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June 19, 2006 - Las Vegas Review-Journal (NV)

Editorial: Police No Longer Need To Knock

Supreme Court Majority Flushes The Fourth Amendment

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The Supreme Court ruled Thursday that police can now break into homes and seize evidence without even knocking, so long as they have a warrant.

The 5-4 ruling is another signal that the court is now dominated by justices who place the convenience of police over the individual rights supposedly guaranteed by the Constitution. Dissenting justices warned Thursday that police will now feel free to ignore previous court rulings that officers with search warrants must knock and announce themselves -- giving residents at least 15 to 20 seconds to respond -- lest they run afoul of the Constitution's Fourth Amendment.

Police hardly ever lose their jobs or go to jail when they violate someone's constitutional rights, of course. The only institutional safeguard the courts had found effective in the past was the "exclusionary rule," which told police that later, in court, they would not be allowed to use evidence seized in violation of a citizen's rights. Play by the rules, or it's "case dismissed."

Writing for the majority, Justice Antonin Scalia on Thursday wadded up that exclusionary rule and flushed it. His ruling says Detroit police acknowledged violating the "reasonable wait" rule when they called out their presence at the door of Booker Hudson, failed to knock, then stormed inside three seconds to five seconds later.

"Whether that preliminary misstep had occurred or not, the police would have executed the warrant they had obtained, and would have discovered the gun and drugs inside the house," Scalia rationalized.

Suppressing the evidence would have been too high a "penalty," Scalia said, for errors by police in failing to properly announce themselves.

Court watchers noted the outcome might have been different had Justice Sandra Day O'Connor still been on the bench. She seemed ready, when the case was first argued in January, to rule in favor of Booker Hudson, whose house was searched in 1998. O'Connor had worried aloud during arguments that officers around the country might start bursting into homes.

She asked: "Is there no policy of protecting the homeowner a little bit and the sanctity of the home from this immediate entry?" She retired before the case was decided, however, and the case -- Hudson v. Michigan -- was re-argued so her replacement, Justice Samuel Alito, could participate.

The four dissenting justices pointed out that the decision erases more than 90 years of Supreme Court precedent. "It weakens, perhaps destroys, much of the practical value of the Constitution's knock-and-announce protection," Justice Stephen Breyer wrote for the dissenters.

In fact, the Fourth Amendment contains no "knock-and-announce" language. It says "The right of the people to be secure in their persons, houses, papers, and effects, against unreasonable searches and seizures, shall not be violated," and then stipulates that "No warrants shall issue, but upon probable cause ..." The so-called "15-second rule" was already a dangerous infringement of that right.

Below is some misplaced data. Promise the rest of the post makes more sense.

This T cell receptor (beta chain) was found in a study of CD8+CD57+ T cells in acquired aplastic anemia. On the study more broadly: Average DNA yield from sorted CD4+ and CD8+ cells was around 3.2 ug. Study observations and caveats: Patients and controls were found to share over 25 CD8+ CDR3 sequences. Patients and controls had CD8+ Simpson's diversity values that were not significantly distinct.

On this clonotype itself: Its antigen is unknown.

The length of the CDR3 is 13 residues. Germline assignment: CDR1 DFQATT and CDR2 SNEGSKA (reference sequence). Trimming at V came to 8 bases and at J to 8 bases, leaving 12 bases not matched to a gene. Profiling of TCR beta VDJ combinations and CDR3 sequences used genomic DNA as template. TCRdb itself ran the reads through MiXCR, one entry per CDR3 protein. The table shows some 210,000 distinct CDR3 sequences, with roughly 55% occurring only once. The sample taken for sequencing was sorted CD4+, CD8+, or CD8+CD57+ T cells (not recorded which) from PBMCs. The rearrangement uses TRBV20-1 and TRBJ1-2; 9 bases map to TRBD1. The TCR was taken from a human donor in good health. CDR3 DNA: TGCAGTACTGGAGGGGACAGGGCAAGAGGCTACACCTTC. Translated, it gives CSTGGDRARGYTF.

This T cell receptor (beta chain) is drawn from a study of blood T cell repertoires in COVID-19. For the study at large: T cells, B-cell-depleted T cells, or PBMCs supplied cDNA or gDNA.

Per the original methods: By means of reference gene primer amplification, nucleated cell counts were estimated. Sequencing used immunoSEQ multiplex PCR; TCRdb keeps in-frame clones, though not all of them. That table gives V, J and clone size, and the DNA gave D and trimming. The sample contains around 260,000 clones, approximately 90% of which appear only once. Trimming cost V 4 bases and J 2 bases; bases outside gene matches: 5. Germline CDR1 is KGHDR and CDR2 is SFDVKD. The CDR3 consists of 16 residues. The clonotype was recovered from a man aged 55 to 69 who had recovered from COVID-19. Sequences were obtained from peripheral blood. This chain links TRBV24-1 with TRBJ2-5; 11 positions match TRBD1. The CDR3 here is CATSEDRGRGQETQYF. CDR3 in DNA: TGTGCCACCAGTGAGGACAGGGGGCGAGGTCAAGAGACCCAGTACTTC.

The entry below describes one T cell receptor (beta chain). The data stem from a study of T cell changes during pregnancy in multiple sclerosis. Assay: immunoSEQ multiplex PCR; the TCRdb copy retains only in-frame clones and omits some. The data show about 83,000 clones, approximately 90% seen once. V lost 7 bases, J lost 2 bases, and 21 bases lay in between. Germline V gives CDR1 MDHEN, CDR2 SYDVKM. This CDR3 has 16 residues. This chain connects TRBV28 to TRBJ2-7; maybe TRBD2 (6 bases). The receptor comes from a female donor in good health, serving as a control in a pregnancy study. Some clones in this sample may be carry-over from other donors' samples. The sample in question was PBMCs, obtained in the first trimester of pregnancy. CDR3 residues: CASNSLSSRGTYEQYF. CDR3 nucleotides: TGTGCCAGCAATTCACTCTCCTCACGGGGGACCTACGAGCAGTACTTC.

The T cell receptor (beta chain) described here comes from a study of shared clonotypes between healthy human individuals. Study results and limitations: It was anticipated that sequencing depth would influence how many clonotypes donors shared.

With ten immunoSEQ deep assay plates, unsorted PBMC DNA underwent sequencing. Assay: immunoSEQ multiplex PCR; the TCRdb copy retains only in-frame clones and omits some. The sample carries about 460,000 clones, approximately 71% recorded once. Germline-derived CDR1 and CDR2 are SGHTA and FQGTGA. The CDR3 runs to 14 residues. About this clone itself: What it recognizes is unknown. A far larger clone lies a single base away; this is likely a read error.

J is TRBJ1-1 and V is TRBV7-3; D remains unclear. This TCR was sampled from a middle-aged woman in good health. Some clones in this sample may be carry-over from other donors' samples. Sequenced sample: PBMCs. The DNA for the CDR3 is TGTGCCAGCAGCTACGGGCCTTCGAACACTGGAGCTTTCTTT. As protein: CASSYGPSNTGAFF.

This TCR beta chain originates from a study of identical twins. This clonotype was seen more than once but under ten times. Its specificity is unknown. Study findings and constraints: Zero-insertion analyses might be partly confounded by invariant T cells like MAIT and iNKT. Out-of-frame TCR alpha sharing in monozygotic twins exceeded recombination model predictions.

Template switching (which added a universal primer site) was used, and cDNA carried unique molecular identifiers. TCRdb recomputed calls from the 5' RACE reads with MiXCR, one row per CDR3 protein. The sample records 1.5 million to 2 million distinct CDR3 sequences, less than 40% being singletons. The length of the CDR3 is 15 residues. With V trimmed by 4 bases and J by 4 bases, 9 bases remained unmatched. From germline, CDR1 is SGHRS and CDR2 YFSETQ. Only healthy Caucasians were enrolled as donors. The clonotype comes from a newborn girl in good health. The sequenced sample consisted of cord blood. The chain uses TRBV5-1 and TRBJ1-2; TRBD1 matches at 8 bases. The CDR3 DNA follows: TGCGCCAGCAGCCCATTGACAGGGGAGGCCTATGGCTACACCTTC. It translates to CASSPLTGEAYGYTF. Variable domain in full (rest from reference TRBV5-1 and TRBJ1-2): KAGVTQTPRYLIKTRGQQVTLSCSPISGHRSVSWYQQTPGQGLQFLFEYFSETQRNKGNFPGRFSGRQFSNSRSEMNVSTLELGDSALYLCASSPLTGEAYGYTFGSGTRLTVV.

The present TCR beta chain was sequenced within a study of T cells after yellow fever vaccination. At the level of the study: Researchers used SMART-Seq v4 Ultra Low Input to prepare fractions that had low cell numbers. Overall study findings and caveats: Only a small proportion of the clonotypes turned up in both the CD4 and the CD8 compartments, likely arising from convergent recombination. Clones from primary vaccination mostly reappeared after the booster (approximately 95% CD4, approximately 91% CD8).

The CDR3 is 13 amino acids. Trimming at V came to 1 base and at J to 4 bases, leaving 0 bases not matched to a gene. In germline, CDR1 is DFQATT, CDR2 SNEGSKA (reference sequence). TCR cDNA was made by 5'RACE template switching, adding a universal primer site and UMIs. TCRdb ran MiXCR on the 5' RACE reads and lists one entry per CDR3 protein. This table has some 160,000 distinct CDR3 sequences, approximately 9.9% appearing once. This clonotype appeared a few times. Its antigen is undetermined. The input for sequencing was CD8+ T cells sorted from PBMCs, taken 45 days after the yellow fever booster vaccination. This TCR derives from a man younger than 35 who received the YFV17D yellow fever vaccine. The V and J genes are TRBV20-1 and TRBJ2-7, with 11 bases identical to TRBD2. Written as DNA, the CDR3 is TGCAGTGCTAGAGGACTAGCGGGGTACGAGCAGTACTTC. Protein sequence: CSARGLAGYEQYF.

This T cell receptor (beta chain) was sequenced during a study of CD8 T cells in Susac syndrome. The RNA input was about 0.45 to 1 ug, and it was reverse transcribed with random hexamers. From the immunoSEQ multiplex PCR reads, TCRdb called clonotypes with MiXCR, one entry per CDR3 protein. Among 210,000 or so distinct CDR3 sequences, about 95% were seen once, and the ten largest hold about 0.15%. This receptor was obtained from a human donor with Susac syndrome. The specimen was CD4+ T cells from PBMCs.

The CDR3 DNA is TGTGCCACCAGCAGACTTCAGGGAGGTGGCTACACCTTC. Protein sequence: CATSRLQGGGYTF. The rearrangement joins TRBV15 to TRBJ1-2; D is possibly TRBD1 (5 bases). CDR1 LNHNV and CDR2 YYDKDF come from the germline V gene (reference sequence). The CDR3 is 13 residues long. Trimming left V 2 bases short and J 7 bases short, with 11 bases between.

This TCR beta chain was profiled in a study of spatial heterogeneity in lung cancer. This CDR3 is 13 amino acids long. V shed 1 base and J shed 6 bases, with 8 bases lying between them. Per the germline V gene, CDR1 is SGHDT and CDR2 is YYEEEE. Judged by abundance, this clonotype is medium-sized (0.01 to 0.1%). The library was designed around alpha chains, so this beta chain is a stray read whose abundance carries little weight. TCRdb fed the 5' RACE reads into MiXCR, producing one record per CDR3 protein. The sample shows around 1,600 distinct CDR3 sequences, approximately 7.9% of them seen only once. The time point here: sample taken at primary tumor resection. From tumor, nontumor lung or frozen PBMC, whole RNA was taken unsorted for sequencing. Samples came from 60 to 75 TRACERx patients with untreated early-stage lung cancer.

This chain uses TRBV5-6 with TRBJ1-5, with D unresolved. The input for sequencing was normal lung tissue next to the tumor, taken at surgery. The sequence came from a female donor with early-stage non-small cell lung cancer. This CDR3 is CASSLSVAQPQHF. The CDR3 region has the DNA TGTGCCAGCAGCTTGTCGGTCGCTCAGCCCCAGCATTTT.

Would most of us manage to get on some proper clothing and make it to the front door in 15 or 20 seconds if we heard a knock in the dead of night? Is it the common practice, today, of police SWAT teams dressed in helmets and bulletproof vests, with cocked shotguns at their shoulders ready to fire, to politely allow a homeowner time to fetch his bifocals and read their warrant -- checking to make sure they have the proper name and address -- while they calmly await his grudging permission to enter?

Americans are now far more likely to be awakened in their own bedrooms by shouting men pointing flashlights and cocked firearms in their faces. Will anyone be surprised if some innocent parties, confronted by such a home invasion, reach for their own bedside shotguns, with loss of life resulting? Or will we simply be told, "They brought it on themselves. All they had to do was obey the orders."

Is it better to lose our Bill of Rights, or to acknowledge that the Bill of Rights may make it darned hard to win the war on drugs -- a so-called "war" on American citizens that is barred by the Ninth Amendment, anyway?

The alternative remedies proposed Thursday by the break-and-enter gang are pathetic. Justice Anthony M. Kennedy said legislatures can intervene if police officers do not "act competently and lawfully." He also said people whose homes are wrongly searched can file a civil rights lawsuit. There are even public-interest law firms and attorneys who specialize in just such civil rights grievances, added the ever-helpful Justice Scalia. Justice Breyer replied Thursday that there is no evidence of anyone collecting much money in such cases.

This ruling comes courtesy of the court's conservative justices. But this is not conservatism. This borders on totalitarianism.

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